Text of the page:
Friday, April 4, 2008

Nava's bite as strong as bark


After thousands of barrels of crude oil spewed onto the ground at Greka Energy facilities in Santa Barbara County months ago, few were more critical of the spill-plagued company than Assemblyman Pedro Nava.
On Dec. 10, three days after more than 60,000 gallons of oil and polluted water gushed into a creek on Palmer Road near Santa Maria, Nava took a tour of the facility and vowed to crack down on renegade polluters throughout the state.

His bark was loud, and yesterday at a news conference at the County Courthouse, Nava proved his bite was just as strong when he joined lawmakers and environmental leaders to unveil two Assembly Bills. If approved the bills will give state regulators more weapons to fight chronic polluters.
Nava said the bills do not unfairly target Greka, though they tighten the reins on inland polluters, who he said often face flimsier fines and regulations than their marine counterparts.
But Nava didn’t shy away from criticizing Greka, which, despite having nearly constant supervision from the U.S. Environmental Protection Agency over the past four months, has continued to foul the ground and streams surrounding its facilities.
On Tuesday, officials from the EPA announced they had taken over cleanup operations at a Greka site, where they said the company had failed to meet preset deadlines — a feat Nava said requires an “extraordinary set of circumstances.”
“If Greka didn’t want this kind of attention, they shouldn’t be operating this way,” Nava said. “These are the steps that we believe are necessary in order to enlarge the state’s ability to deal with these kinds of problems.”
Nava’s first bill, AB 1960, focuses on oil spill prevention and aims to tighten existing laws. Under existing laws, Nava said the state’s Division of Oil Gas and Geothermal Resources has limited oversight of inland oilfield facilities.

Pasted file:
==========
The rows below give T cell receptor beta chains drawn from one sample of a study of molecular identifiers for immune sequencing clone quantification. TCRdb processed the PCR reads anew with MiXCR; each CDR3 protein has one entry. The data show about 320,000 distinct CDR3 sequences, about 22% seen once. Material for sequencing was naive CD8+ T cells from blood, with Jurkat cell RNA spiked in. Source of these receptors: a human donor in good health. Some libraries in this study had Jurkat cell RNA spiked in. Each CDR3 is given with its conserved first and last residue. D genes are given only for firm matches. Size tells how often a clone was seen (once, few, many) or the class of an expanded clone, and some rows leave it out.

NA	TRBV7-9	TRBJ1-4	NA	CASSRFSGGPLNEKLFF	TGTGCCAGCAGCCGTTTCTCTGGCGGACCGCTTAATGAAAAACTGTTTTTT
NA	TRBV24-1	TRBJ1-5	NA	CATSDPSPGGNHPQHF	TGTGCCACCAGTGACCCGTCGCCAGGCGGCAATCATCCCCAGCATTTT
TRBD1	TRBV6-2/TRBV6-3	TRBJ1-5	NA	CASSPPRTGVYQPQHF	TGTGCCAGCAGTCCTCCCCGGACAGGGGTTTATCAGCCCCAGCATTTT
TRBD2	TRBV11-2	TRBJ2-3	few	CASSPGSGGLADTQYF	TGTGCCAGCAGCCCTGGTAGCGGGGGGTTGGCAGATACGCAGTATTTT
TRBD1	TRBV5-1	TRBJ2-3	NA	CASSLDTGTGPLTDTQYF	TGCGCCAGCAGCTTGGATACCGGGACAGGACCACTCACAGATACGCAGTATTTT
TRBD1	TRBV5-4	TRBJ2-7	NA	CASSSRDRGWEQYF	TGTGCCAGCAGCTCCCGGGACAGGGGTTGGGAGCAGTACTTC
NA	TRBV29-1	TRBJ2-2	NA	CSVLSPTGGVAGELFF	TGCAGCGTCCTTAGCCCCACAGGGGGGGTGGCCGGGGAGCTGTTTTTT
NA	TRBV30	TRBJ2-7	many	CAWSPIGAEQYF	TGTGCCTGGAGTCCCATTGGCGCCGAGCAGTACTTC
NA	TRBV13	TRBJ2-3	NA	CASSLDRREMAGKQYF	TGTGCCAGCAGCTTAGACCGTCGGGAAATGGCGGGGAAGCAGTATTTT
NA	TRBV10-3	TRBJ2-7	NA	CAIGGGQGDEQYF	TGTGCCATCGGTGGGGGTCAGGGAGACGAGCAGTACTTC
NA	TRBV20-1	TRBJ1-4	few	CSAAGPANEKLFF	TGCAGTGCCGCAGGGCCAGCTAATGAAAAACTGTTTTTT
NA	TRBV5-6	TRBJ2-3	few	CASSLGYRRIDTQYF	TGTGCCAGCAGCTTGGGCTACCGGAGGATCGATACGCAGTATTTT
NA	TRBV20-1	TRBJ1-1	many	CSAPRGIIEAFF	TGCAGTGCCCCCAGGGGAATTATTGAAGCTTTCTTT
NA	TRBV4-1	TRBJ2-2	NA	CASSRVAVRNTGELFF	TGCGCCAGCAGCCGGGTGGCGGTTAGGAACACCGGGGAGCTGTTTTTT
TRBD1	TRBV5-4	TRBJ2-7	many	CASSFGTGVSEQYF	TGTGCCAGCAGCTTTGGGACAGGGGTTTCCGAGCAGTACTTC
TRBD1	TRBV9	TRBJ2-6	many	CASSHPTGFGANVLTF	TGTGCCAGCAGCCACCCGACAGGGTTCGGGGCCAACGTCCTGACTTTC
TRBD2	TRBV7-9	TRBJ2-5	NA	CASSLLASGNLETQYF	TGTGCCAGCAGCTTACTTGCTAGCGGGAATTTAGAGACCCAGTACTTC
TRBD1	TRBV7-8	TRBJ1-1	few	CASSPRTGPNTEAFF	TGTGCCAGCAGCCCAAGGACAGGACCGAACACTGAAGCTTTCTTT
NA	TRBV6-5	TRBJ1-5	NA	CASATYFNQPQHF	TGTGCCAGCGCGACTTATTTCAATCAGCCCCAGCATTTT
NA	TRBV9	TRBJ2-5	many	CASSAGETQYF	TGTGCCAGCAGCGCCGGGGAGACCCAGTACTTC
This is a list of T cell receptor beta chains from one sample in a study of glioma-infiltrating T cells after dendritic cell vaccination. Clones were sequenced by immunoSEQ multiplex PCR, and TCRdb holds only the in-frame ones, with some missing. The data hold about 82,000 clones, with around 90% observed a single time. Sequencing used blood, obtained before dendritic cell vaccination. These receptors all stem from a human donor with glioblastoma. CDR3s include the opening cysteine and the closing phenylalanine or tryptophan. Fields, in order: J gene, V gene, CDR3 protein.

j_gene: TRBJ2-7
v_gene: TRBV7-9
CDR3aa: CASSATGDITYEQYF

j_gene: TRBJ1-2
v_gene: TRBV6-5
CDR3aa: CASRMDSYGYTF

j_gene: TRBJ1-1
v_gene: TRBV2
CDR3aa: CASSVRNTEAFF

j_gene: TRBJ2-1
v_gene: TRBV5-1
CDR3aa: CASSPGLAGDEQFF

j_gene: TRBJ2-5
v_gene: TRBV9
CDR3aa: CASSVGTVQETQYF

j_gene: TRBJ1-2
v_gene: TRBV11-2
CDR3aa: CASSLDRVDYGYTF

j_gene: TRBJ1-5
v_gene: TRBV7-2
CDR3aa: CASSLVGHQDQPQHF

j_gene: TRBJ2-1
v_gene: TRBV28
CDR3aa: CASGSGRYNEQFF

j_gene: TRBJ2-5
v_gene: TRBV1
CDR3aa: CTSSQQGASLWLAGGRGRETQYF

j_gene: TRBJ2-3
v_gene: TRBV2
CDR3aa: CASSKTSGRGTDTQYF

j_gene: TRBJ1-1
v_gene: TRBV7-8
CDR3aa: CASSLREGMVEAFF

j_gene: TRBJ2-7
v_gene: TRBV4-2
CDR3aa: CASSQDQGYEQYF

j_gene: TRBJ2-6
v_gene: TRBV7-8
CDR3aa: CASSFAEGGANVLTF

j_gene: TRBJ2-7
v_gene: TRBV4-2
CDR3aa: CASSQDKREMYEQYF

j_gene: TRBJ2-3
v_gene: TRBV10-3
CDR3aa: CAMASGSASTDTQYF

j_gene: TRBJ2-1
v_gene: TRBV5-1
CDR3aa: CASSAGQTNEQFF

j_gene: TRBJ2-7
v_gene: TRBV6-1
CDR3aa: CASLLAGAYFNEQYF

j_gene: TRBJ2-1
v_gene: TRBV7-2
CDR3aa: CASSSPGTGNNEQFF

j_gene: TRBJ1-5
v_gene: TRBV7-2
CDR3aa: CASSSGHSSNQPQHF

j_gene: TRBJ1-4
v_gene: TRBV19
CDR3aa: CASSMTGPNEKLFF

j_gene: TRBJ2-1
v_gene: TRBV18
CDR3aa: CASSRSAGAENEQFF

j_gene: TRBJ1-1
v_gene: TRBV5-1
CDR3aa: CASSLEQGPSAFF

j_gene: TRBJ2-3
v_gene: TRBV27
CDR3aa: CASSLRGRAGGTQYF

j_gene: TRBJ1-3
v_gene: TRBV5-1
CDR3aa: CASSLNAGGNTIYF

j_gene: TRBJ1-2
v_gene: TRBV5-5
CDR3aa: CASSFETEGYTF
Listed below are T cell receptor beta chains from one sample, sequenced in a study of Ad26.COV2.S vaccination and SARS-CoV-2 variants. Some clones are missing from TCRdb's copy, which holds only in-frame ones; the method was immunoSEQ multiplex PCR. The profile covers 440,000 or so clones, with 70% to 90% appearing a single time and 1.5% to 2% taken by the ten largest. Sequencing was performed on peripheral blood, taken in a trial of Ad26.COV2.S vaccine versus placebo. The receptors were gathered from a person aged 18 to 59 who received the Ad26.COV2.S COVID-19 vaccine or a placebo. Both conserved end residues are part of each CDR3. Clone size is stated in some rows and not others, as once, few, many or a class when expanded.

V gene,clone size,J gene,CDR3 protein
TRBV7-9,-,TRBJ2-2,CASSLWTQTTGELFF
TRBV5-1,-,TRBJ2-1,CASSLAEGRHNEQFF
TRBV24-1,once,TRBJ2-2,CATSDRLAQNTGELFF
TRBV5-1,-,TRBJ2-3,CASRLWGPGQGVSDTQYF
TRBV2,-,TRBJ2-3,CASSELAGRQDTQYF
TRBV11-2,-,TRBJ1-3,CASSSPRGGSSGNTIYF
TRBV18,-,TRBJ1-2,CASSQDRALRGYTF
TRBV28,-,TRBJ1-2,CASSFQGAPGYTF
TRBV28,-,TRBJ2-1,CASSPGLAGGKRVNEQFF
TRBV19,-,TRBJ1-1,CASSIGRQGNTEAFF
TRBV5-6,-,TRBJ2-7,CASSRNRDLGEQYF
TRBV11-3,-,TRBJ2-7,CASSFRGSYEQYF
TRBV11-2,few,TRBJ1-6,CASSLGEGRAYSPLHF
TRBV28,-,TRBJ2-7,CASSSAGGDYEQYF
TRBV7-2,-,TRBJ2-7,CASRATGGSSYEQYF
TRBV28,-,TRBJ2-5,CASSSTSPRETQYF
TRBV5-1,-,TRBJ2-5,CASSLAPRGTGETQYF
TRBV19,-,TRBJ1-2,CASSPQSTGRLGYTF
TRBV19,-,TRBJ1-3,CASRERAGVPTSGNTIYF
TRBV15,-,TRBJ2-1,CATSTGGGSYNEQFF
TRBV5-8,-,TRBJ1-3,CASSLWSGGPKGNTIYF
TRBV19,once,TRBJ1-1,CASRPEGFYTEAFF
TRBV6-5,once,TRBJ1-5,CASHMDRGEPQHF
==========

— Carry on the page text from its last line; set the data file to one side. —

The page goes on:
He said AB 1960 would expand the agency’s authority to include permitting of construction, maintenance, alteration and decommission of such facilities. It would also develop regulations for minimum maintenance requirements and authorize the agency to require companies that have histories of negligence to pay into a bond fund. Nava said the bond money would be used in part to provide resources for the state to begin plugging some of the estimated 400 abandoned wells in the state and help pay for more oversight.
The second bill, AB 2912, addresses the discrepancy between the way marine spills are dealt with and inland spills, the latter of which Nava said are three times more common.
This bill would add teeth to existing regulations by increasing fines and penalties as well. It would also give more authority to the Office of Oil Spill Prevention and Response — the agency that regularly responds to marine spills — to focus an equal amount of its energy on inland spills.
“Repeat spills that have occurred in recent months in the Central Coast area of California caused significant threats to state water supplies and sensitive ecosystems,” a statement from Nava said. “Current fines and penalty levels have proved insufficient to serve as an effective deterrent, or as an incentive for some operators to take effective spill prevention measures.”